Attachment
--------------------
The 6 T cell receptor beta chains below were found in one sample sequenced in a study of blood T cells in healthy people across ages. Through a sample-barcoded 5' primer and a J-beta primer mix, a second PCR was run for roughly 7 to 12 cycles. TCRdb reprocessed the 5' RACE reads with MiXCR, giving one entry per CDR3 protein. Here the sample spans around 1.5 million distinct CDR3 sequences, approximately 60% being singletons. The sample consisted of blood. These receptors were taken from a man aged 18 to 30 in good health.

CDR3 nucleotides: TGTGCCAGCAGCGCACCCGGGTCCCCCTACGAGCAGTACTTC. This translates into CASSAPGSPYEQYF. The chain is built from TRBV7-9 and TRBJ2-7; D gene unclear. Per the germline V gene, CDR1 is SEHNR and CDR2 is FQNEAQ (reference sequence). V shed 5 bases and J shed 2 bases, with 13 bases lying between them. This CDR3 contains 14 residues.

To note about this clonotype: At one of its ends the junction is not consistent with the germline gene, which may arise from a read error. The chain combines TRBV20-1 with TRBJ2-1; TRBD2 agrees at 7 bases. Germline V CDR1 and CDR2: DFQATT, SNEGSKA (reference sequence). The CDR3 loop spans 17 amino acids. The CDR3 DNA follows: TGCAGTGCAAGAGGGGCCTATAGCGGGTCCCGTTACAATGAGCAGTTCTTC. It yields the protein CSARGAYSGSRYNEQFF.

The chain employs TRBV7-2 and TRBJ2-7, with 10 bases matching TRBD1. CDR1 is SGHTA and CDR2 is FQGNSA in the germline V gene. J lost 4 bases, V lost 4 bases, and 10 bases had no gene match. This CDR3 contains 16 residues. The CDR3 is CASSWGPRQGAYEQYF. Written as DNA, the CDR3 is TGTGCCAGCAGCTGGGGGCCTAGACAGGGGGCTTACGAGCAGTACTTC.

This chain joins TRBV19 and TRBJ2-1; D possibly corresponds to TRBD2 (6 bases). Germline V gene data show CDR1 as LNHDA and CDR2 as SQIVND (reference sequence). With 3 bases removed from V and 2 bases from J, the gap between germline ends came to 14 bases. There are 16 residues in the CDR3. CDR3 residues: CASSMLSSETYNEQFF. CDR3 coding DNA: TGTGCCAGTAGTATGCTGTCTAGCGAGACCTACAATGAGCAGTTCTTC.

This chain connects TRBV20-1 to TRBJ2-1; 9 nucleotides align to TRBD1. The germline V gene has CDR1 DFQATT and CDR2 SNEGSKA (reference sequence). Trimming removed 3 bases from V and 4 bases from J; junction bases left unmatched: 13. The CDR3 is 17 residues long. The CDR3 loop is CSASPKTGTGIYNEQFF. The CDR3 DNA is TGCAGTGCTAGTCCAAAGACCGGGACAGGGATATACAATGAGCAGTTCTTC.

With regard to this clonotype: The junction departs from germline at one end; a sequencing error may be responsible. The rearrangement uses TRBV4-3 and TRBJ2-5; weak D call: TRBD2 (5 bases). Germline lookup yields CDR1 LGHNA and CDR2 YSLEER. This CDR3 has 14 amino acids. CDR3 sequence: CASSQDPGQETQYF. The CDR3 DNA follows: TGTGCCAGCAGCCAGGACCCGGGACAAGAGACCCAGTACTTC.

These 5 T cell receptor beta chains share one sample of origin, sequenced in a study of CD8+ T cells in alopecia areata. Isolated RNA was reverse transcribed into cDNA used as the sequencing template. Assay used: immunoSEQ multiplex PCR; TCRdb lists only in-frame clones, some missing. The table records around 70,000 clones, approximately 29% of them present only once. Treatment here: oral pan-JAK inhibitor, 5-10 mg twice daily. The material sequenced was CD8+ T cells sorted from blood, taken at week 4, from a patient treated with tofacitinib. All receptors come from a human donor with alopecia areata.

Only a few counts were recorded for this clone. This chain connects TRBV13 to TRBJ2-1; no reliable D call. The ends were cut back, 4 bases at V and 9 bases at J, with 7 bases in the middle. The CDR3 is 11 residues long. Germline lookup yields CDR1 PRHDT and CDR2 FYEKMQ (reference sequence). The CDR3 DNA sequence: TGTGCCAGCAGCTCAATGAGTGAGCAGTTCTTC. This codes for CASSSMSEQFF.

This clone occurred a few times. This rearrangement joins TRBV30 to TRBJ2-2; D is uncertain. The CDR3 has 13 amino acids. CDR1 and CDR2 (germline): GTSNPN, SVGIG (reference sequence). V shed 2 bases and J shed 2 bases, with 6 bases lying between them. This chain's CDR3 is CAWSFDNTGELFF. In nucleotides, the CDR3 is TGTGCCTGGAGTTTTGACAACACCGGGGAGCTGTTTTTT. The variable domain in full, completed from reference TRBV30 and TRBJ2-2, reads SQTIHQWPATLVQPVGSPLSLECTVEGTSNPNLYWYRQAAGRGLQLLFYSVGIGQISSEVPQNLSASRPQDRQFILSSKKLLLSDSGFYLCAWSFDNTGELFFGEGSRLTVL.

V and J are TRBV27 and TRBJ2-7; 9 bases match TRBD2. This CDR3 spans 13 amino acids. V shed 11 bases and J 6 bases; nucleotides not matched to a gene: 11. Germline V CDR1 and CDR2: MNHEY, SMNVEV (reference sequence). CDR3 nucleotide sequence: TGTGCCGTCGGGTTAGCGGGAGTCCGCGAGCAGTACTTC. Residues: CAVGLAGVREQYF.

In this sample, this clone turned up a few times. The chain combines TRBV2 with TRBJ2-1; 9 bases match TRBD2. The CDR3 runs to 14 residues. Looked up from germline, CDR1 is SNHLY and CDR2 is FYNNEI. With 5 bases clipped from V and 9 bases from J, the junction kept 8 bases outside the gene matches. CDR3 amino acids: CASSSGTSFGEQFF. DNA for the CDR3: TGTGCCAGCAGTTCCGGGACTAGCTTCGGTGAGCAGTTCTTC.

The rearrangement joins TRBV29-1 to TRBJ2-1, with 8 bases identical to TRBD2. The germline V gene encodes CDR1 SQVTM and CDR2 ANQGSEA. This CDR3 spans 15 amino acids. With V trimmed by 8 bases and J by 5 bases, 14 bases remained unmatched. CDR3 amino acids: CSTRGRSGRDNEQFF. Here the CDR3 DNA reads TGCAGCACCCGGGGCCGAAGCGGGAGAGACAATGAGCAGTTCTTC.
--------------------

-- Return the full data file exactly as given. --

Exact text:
The 6 T cell receptor beta chains below were found in one sample sequenced in a study of blood T cells in healthy people across ages. Through a sample-barcoded 5' primer and a J-beta primer mix, a second PCR was run for roughly 7 to 12 cycles. TCRdb reprocessed the 5' RACE reads with MiXCR, giving one entry per CDR3 protein. Here the sample spans around 1.5 million distinct CDR3 sequences, approximately 60% being singletons. The sample consisted of blood. These receptors were taken from a man aged 18 to 30 in good health.

CDR3 nucleotides: TGTGCCAGCAGCGCACCCGGGTCCCCCTACGAGCAGTACTTC. This translates into CASSAPGSPYEQYF. The chain is built from TRBV7-9 and TRBJ2-7; D gene unclear. Per the germline V gene, CDR1 is SEHNR and CDR2 is FQNEAQ (reference sequence). V shed 5 bases and J shed 2 bases, with 13 bases lying between them. This CDR3 contains 14 residues.

To note about this clonotype: At one of its ends the junction is not consistent with the germline gene, which may arise from a read error. The chain combines TRBV20-1 with TRBJ2-1; TRBD2 agrees at 7 bases. Germline V CDR1 and CDR2: DFQATT, SNEGSKA (reference sequence). The CDR3 loop spans 17 amino acids. The CDR3 DNA follows: TGCAGTGCAAGAGGGGCCTATAGCGGGTCCCGTTACAATGAGCAGTTCTTC. It yields the protein CSARGAYSGSRYNEQFF.

The chain employs TRBV7-2 and TRBJ2-7, with 10 bases matching TRBD1. CDR1 is SGHTA and CDR2 is FQGNSA in the germline V gene. J lost 4 bases, V lost 4 bases, and 10 bases had no gene match. This CDR3 contains 16 residues. The CDR3 is CASSWGPRQGAYEQYF. Written as DNA, the CDR3 is TGTGCCAGCAGCTGGGGGCCTAGACAGGGGGCTTACGAGCAGTACTTC.

This chain joins TRBV19 and TRBJ2-1; D possibly corresponds to TRBD2 (6 bases). Germline V gene data show CDR1 as LNHDA and CDR2 as SQIVND (reference sequence). With 3 bases removed from V and 2 bases from J, the gap between germline ends came to 14 bases. There are 16 residues in the CDR3. CDR3 residues: CASSMLSSETYNEQFF. CDR3 coding DNA: TGTGCCAGTAGTATGCTGTCTAGCGAGACCTACAATGAGCAGTTCTTC.

This chain connects TRBV20-1 to TRBJ2-1; 9 nucleotides align to TRBD1. The germline V gene has CDR1 DFQATT and CDR2 SNEGSKA (reference sequence). Trimming removed 3 bases from V and 4 bases from J; junction bases left unmatched: 13. The CDR3 is 17 residues long. The CDR3 loop is CSASPKTGTGIYNEQFF. The CDR3 DNA is TGCAGTGCTAGTCCAAAGACCGGGACAGGGATATACAATGAGCAGTTCTTC.

With regard to this clonotype: The junction departs from germline at one end; a sequencing error may be responsible. The rearrangement uses TRBV4-3 and TRBJ2-5; weak D call: TRBD2 (5 bases). Germline lookup yields CDR1 LGHNA and CDR2 YSLEER. This CDR3 has 14 amino acids. CDR3 sequence: CASSQDPGQETQYF. The CDR3 DNA follows: TGTGCCAGCAGCCAGGACCCGGGACAAGAGACCCAGTACTTC.

These 5 T cell receptor beta chains share one sample of origin, sequenced in a study of CD8+ T cells in alopecia areata. Isolated RNA was reverse transcribed into cDNA used as the sequencing template. Assay used: immunoSEQ multiplex PCR; TCRdb lists only in-frame clones, some missing. The table records around 70,000 clones, approximately 29% of them present only once. Treatment here: oral pan-JAK inhibitor, 5-10 mg twice daily. The material sequenced was CD8+ T cells sorted from blood, taken at week 4, from a patient treated with tofacitinib. All receptors come from a human donor with alopecia areata.

Only a few counts were recorded for this clone. This chain connects TRBV13 to TRBJ2-1; no reliable D call. The ends were cut back, 4 bases at V and 9 bases at J, with 7 bases in the middle. The CDR3 is 11 residues long. Germline lookup yields CDR1 PRHDT and CDR2 FYEKMQ (reference sequence). The CDR3 DNA sequence: TGTGCCAGCAGCTCAATGAGTGAGCAGTTCTTC. This codes for CASSSMSEQFF.

This clone occurred a few times. This rearrangement joins TRBV30 to TRBJ2-2; D is uncertain. The CDR3 has 13 amino acids. CDR1 and CDR2 (germline): GTSNPN, SVGIG (reference sequence). V shed 2 bases and J shed 2 bases, with 6 bases lying between them. This chain's CDR3 is CAWSFDNTGELFF. In nucleotides, the CDR3 is TGTGCCTGGAGTTTTGACAACACCGGGGAGCTGTTTTTT. The variable domain in full, completed from reference TRBV30 and TRBJ2-2, reads SQTIHQWPATLVQPVGSPLSLECTVEGTSNPNLYWYRQAAGRGLQLLFYSVGIGQISSEVPQNLSASRPQDRQFILSSKKLLLSDSGFYLCAWSFDNTGELFFGEGSRLTVL.

V and J are TRBV27 and TRBJ2-7; 9 bases match TRBD2. This CDR3 spans 13 amino acids. V shed 11 bases and J 6 bases; nucleotides not matched to a gene: 11. Germline V CDR1 and CDR2: MNHEY, SMNVEV (reference sequence). CDR3 nucleotide sequence: TGTGCCGTCGGGTTAGCGGGAGTCCGCGAGCAGTACTTC. Residues: CAVGLAGVREQYF.

In this sample, this clone turned up a few times. The chain combines TRBV2 with TRBJ2-1; 9 bases match TRBD2. The CDR3 runs to 14 residues. Looked up from germline, CDR1 is SNHLY and CDR2 is FYNNEI. With 5 bases clipped from V and 9 bases from J, the junction kept 8 bases outside the gene matches. CDR3 amino acids: CASSSGTSFGEQFF. DNA for the CDR3: TGTGCCAGCAGTTCCGGGACTAGCTTCGGTGAGCAGTTCTTC.

The rearrangement joins TRBV29-1 to TRBJ2-1, with 8 bases identical to TRBD2. The germline V gene encodes CDR1 SQVTM and CDR2 ANQGSEA. This CDR3 spans 15 amino acids. With V trimmed by 8 bases and J by 5 bases, 14 bases remained unmatched. CDR3 amino acids: CSTRGRSGRDNEQFF. Here the CDR3 DNA reads TGCAGCACCCGGGGCCGAAGCGGGAGAGACAATGAGCAGTTCTTC.